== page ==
And now the most intriguing two minutes in television, the latest from Special Report's "Political Grapevine."
Defending his aides against the "f" word
Witnesses say a fist fight nearly broke out on the House floor last week between Majority Whip Tom DeLay and a Democratic aide named Scott Lilly, who is said to have used the "F" word in loudly denouncing a group of Republican staff members, including one female.
Roll Call reports that DeLay then grabbed Lilly by the back of his jacket and said, "Don't you come over here and use foul language with my staff." Lilly replied, "You're not intimidating me, DeLay," but later apologized. He told Roll Call, "I probably used a word or two that I shouldn't have."
Prevaricating about "snakes"?
California Governor Gray Davis appears to have been caught in a series of untruths in his accusations that Texas power companies, which he called the "biggest snakes on Earth," had gouged his state when it needed to buy power on the spot market this year. An article in The Houston Chronicle says that newly released public records show that such companies, Texas companies, actually charged California utilities less than the state's publicly owned utilities were charging.
For the first three months of the year, the article says California's own utilities were selling their excess power for $344 per megawatt while the Texas companies were charging only $250. The article, by two Cato Institute researchers, said Davis knew this all the time.
Aide who advised Reno gets demoted
A senior Justice Department whose opposition played a major part in Janet Reno's refusal to appoint an independent counsel to investigate the Clinton fund-raising scandals has been reassigned, demoted. Lee Radek, who has been head of the department's public integrity section, will become a senior counsel in the asset forfeiture and money laundering section.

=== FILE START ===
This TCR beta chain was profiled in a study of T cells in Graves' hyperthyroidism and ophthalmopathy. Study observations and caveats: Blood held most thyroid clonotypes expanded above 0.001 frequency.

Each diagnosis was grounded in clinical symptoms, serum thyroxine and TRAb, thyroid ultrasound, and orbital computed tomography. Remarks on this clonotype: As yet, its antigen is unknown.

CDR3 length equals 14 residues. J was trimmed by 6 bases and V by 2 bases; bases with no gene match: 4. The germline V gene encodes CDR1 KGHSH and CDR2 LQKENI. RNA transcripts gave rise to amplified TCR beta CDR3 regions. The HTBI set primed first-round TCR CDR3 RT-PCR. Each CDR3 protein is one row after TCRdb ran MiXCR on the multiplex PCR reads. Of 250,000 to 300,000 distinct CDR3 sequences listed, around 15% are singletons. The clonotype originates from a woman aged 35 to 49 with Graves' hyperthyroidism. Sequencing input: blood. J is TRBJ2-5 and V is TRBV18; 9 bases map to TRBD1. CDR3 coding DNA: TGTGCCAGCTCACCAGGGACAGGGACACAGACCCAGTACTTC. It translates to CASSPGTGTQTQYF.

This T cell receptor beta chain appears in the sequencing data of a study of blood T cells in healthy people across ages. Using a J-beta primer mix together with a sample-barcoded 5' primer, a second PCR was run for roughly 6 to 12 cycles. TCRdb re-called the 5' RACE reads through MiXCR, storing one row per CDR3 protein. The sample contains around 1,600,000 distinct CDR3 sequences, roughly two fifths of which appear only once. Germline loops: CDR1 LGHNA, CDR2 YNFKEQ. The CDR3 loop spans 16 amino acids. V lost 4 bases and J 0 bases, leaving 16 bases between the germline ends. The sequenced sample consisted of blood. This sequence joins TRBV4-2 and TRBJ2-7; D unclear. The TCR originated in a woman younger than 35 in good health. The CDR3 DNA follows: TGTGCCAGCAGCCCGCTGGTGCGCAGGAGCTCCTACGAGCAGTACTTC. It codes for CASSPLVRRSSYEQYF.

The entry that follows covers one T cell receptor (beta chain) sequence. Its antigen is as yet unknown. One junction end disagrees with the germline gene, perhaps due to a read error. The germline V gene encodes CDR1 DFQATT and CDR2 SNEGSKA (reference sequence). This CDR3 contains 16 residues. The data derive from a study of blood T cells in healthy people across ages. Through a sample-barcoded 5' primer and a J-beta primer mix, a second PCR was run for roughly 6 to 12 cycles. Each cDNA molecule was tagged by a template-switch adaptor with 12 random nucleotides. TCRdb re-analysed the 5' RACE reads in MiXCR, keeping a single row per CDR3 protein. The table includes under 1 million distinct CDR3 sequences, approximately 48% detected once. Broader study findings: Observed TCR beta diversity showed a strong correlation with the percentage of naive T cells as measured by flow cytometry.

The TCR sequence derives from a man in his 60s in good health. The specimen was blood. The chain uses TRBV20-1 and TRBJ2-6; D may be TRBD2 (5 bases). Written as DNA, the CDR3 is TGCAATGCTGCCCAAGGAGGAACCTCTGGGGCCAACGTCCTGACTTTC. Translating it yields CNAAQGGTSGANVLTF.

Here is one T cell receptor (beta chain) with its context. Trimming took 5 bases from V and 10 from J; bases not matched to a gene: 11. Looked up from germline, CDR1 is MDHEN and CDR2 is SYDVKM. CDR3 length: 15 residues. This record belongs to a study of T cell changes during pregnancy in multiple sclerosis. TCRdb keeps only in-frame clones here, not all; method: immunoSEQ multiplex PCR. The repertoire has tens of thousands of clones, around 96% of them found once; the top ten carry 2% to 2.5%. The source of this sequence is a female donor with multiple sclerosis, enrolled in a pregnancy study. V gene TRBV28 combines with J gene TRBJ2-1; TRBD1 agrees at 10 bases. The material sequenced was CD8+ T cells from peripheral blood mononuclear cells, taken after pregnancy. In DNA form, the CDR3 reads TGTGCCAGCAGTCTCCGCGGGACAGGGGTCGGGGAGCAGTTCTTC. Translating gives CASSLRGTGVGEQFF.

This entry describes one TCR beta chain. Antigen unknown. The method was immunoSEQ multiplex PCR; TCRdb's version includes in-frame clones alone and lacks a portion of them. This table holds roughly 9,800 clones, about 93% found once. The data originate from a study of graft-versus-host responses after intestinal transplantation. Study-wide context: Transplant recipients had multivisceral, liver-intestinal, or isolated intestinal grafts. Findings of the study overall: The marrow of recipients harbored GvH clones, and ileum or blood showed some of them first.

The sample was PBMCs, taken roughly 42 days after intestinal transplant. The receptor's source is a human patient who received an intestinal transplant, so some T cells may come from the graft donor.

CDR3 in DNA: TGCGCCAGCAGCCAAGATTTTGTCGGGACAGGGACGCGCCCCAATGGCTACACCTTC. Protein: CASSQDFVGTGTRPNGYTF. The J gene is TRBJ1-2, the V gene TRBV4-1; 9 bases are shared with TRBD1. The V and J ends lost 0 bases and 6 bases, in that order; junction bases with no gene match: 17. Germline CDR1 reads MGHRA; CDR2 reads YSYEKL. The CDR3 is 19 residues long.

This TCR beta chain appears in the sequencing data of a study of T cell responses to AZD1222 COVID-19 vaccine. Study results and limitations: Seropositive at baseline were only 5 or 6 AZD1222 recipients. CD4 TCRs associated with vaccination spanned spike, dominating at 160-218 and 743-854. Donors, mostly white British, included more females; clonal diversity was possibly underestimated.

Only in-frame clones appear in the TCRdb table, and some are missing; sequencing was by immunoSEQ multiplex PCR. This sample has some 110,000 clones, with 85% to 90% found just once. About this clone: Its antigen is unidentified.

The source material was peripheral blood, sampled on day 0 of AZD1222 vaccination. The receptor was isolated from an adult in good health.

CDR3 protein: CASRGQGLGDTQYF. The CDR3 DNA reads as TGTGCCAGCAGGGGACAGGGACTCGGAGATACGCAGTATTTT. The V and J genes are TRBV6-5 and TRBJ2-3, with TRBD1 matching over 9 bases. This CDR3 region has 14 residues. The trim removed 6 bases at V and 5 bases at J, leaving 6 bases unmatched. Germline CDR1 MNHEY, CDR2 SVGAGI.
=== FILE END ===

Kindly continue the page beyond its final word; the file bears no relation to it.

Radek's handling of the fund-raising case at one point led FBI Director Louis Freeh to urge him to recuse himself from the case. The decision to reassign him was made by Michael Chertoff, the new head of the criminal division, who also happens to have been chief counsel of the Senate committee that investigated the Clinton fund-raising case.
You have the right to remain continent
And finally, Rudy Giuliani may be leaving office, but New York City cops are as tough as ever. When three-year-old Harry Branch Shaw had to go to the bathroom in Battery Park the other day, he found a tree and relieved himself. The result was a $50 ticket, promptly issued by an alert park's officer. Because of his age, the summons was given to the young fellow's nanny.
A "Grapevine" item last week -- last Friday, in fact, noted that Army Specialist Richard Lovett, who was featured in an "Army of One" ad, has dropped out of the grueling special forces training course for "personal and professional reasons." The Army points out that he was one of 534 soldiers who voluntarily withdrew from the two-year course, and that Lovett wanted to be better prepared before he applies again, likely later this year.
He is still a combat engineer, and the ads, which are for Army recruiting in general, are still in use.
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